But in the present I am simply acting with awareness and concern, bringing the all of who I am into this interaction; being as fully present to it as I can be. For love would cause me to be the same whether this was the first or last of many moments or the only moment there ever was.

And, in truth, if I was acting without that awareness, pretending that the future was under my control, that each moment could not always be the last, that tomorrow is not unknown, then I would be acting with dishonesty, and such dishonesty and illusion could allow me to be angry more quickly than I should, or forget to tell my daughter how much I love her every chance I get, for I might think that there are more chances than exist. For, in truth, the only chance that exists is now.

There is always time for love. And that, I have come to see, is bitachon. It is not only life. It is love of life. Love of life in every form that exists. In every taste and sensation. It is an immense, exquisite appreciation and acceptance for every face of G‑d that He grants us to see. It is standing wide-eyed and innocent willing to discover the revelations of G‑dliness, everywhere and always and with thankfulness.

With bitachon, there is no time left to contemplate survival. There is no reason to.

Jay Litvin was born in Chicago in 1944. He moved to Israel in 1993 to serve as medical liaison for Chabad’s Children of Chernobyl program, and took a leading role in airlifting children from the areas contaminated by the Chernobyl nuclear disaster; he also founded and directed Chabad’s Terror Victims program in Israel. Jay passed away in April of 2004 after a valiant four-year battle with non-Hodgkin’s lymphoma, and is survived by his wife, Sharon, and their seven children. He was a frequent contributor to the Jewish website Chabad.org.
Artwork by Sarah Kranz.
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Anonymous cleve May 1, 2013

wow. Reply

Tuviah NYC, USA February 8, 2011

Bitichon absolutely inspiring. Incredible. Thank you, Reply

Bracha Los Angeles, CA May 23, 2008

The month before my father passed away, at an age similar to Mr. Litvin's passing, he spoke of bitachon. Mr. Litvin's article brings to mind the very thoughts I contemplated when I was in mourning--what about the celebrations of the future? what does it mean to live? when is living more than just surviving?
Very beautiful article, indeed! It really touched my heart. Reply

Carl H. Chicago, IL April 13, 2007

Time Awesom, truly beuatiful veiw. It makes me think though, if you did something bad in the past; people treat you bad (rightly so, although you should do unto others as you'd have them do unto you). But they say "the greater the sinner, the greater the saint". So the past lays the ground in my opinion for a future of bigger badness or greater goodness. But that depends on "the now". If someone is changing for the better right now, you shouldn't wait for the change to injoy their new personality, you should take time "NOW" to nurture that change. So living in the now is very important. Reply

Anonymous April 12, 2007

every time i read one of jay's phenominal articles i am drawn to tears.....not from the serious or at times morbid subject matter, neither by the deep emotions evoked by this intelligent, thought provoking and heart stirring, beauty of an article written by a master chasid and talented author, in fact jay's whole point in many of his articles is to teach us that crying over that is.....well....silly........the reason i cry is because im selfish....its because i begin to think and feel what kind of mentsh....and how great a mind.....with such a clear and truly REAL view on life and torahwas lost. i cry for myself that i never got to know him while he was alive and am stuck with only learning from his brilliant articles....in fact i am depressed at the thought that i lived at the same time as him and was complety oblivious to his existance. i cry because now all i have left to do is say ....i love u my dear jay am truly sorry that i missed u....but thank u Reply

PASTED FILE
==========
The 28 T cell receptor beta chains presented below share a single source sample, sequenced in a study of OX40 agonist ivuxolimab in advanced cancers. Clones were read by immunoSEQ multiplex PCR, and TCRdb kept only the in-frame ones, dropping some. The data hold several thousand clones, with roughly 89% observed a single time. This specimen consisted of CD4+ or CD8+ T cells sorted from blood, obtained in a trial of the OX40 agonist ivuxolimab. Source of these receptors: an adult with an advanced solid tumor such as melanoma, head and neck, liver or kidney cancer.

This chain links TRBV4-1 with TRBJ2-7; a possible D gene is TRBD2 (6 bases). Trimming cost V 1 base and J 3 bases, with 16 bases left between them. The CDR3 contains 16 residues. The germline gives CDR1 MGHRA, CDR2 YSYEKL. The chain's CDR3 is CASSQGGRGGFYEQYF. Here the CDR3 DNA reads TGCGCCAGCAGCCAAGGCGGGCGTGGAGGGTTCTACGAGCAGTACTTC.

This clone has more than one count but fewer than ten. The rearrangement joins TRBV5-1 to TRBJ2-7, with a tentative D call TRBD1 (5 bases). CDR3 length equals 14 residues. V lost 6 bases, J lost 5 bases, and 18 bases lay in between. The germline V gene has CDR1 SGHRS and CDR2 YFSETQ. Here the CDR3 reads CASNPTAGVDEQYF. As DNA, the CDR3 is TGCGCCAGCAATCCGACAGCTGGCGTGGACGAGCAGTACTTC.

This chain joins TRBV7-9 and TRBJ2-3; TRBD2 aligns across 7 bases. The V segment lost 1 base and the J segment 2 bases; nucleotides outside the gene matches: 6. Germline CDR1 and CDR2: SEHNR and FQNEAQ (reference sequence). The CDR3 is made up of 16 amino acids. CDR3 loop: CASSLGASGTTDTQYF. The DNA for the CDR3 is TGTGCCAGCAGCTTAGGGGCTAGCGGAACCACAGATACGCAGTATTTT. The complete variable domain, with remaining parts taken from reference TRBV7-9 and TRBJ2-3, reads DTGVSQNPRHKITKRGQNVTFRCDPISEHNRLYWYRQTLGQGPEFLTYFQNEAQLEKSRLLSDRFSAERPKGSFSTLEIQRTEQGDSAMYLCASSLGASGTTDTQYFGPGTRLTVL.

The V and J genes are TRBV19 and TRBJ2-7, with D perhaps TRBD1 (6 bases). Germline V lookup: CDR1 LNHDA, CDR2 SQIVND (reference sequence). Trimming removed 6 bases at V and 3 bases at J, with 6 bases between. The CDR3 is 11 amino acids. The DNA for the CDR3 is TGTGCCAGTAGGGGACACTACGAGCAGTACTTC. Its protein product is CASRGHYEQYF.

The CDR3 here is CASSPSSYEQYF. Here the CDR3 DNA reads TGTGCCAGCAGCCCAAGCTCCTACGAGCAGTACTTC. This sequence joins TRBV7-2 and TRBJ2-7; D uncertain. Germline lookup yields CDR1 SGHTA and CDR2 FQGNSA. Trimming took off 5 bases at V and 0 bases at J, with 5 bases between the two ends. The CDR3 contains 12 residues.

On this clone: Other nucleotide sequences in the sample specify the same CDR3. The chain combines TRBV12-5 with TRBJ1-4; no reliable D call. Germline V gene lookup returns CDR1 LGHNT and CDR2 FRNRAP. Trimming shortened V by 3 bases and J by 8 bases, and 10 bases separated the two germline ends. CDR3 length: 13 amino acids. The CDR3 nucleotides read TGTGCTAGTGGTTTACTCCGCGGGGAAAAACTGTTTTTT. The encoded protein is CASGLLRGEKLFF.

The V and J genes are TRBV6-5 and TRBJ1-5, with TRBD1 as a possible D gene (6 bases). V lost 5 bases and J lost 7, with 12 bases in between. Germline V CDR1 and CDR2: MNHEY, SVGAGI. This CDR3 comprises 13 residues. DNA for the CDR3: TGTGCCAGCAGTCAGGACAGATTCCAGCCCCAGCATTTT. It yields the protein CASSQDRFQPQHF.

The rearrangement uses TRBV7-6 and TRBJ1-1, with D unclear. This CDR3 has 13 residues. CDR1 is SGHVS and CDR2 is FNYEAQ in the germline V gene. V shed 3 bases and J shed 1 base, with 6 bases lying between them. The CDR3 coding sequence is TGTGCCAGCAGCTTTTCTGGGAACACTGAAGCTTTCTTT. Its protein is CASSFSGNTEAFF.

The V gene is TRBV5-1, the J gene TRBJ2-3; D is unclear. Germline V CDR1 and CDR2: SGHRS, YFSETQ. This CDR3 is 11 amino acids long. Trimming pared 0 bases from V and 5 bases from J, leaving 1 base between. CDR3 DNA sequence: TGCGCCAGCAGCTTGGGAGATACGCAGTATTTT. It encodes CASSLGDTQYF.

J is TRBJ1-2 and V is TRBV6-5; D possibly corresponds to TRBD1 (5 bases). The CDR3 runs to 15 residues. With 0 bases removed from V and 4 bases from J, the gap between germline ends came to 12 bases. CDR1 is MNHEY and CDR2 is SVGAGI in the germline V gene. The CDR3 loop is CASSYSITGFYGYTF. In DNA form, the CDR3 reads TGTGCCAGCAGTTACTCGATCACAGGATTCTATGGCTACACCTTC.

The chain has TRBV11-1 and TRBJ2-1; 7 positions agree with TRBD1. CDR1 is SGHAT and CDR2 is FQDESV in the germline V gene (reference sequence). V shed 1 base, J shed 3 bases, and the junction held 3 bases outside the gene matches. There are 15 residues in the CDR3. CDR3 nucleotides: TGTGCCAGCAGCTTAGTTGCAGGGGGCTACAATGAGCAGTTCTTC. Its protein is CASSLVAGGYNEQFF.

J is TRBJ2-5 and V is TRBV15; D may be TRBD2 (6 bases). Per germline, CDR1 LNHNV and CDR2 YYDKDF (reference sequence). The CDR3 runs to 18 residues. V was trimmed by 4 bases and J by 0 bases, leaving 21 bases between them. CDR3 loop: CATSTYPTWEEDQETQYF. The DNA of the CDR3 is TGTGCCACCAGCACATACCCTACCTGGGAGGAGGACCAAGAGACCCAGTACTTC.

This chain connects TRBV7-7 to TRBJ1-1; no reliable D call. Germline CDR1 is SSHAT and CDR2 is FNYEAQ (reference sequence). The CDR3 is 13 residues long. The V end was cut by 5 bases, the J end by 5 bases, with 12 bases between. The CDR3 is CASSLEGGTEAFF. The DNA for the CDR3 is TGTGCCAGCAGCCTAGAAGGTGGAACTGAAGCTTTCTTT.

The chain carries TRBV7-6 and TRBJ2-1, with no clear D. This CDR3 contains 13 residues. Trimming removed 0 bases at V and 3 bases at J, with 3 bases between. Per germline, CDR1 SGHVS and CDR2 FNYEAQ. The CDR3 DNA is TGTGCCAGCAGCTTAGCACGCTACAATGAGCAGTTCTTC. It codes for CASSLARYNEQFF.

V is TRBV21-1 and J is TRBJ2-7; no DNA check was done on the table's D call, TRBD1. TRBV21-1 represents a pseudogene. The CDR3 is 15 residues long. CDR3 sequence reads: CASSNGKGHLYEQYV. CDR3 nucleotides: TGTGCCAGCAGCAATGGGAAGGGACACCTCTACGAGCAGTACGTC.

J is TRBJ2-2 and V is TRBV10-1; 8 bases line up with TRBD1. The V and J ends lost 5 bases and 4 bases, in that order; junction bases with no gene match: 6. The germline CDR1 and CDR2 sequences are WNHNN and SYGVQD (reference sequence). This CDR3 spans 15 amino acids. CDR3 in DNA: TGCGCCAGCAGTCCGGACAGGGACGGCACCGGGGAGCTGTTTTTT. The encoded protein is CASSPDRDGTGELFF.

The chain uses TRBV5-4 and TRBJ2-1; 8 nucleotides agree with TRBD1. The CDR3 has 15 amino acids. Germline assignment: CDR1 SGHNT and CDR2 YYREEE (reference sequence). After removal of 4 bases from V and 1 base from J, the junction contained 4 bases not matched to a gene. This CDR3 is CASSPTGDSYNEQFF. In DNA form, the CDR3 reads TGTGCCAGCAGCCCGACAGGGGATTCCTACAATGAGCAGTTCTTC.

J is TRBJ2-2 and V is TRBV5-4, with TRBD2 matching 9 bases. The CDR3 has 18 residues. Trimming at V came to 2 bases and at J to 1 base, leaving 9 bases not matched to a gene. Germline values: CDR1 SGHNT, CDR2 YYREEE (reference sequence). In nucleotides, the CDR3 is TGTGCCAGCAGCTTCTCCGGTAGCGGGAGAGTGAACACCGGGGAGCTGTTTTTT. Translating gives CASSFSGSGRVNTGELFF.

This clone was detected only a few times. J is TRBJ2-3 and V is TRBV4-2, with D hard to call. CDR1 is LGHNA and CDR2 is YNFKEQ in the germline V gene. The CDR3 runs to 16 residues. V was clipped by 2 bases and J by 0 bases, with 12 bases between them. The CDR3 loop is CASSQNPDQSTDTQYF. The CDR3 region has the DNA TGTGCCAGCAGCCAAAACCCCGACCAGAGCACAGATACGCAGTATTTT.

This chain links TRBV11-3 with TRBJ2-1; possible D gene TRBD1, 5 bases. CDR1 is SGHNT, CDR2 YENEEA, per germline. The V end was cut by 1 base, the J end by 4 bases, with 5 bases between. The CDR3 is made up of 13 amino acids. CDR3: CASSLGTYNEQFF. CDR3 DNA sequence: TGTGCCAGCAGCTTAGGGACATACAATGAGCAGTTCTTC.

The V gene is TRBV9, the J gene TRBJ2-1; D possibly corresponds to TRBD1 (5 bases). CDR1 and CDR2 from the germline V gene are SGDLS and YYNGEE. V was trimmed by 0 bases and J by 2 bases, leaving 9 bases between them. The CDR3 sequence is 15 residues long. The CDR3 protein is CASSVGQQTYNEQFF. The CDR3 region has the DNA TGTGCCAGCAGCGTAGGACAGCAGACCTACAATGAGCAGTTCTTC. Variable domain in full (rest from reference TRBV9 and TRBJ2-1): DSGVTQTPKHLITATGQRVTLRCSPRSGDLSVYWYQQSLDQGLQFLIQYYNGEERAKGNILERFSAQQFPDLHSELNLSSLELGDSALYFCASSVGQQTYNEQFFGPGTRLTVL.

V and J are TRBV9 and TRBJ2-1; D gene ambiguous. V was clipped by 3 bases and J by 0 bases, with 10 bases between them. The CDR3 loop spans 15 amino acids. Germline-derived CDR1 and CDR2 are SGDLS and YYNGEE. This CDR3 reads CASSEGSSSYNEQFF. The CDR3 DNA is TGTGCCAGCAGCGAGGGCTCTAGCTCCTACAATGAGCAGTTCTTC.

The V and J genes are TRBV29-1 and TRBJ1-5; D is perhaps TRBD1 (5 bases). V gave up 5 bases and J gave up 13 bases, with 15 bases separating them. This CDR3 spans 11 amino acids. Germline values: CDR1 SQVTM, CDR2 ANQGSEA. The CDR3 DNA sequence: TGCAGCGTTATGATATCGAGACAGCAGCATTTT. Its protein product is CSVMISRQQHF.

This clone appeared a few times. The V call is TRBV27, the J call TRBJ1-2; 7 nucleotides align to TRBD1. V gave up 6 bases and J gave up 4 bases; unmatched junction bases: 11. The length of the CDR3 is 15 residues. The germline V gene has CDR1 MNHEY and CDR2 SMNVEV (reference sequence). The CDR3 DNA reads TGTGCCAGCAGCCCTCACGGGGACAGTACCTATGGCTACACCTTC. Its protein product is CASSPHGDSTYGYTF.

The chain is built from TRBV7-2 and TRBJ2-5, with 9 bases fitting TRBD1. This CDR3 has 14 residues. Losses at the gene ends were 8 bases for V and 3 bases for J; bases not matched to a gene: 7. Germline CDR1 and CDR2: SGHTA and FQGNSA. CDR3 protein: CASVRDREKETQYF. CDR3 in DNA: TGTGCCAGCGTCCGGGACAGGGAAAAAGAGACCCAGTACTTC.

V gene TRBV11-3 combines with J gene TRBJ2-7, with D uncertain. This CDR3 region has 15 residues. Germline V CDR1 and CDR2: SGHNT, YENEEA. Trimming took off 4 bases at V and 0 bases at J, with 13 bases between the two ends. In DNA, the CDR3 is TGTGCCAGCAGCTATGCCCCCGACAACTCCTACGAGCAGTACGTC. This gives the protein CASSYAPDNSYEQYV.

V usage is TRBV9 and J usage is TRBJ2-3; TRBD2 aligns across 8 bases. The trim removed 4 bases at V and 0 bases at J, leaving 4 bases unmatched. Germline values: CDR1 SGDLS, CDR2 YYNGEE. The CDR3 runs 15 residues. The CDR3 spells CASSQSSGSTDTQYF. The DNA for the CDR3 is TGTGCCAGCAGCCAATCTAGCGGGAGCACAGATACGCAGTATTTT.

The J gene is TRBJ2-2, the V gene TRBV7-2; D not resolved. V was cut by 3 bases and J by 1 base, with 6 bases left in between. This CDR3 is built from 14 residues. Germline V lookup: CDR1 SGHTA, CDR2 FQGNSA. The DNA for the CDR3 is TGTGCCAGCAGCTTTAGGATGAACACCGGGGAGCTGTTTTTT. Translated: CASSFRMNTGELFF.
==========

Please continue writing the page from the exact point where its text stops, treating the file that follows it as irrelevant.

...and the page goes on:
Cydney Zapata Stuart, Fl. U.S.A. March 16, 2007

Jay Litvan and bitachon I never knew Jay Litan. I never knew the meaning of bitachon. I know them now and will never forget them.
Thank you for sharing this most beautiful message and much gratitude that Mr. Litvan continues sharing wth the world even after his earthly death. Reply

abraham portugal brooklyn, new york March 13, 2007

i like this thank you Reply

Chava Cohen Syeilacoom, WA/USA May 4, 2005

Jay Litvin I never knew Jay or recall reading any of his articles. Now that I have and find today is his Yahrzeit, I feel a great sadness and loss. His personality comes through in a tremendous way in every article. What a guy! He was one year younger than my husband and me. Too young to die. His memory is truly a blessing. Thanks for sharing him with us. Reply

Anonymous July 30, 2004

Re bitachon Any person who lives in that way has everything..... all the love and joy a human being is able to feel.

And yet we ( all too often ) say 'no thank you' to just that.
Reply

lee r trscy glendale, ca April 16, 2004

Bitachon and Havdalah I enjoyed reading Jay's articles, and am saddened to hear of his death. A family friend died yesterday as well. So the concept of bitachon is important. It's interesting because Judaism is, of course, distinct from new-age pantheism in that we are supposed to make all sorts of distinctions. All is God, and we ought to be present at all moments, but we are also supposed to be drawing lines between things. Prety much every aspect of our lives is supposed to have lines drawn. And I wonder why. I wonder that perhaps the failure of those who want to just jump to the idea of bitachon is that one cannot really get there until one really understands and practices the idea of havdalah. It's a weird conflict but it feels right. As a Jew who is thinking all the time of Jewishness but not doing much Jewish Reply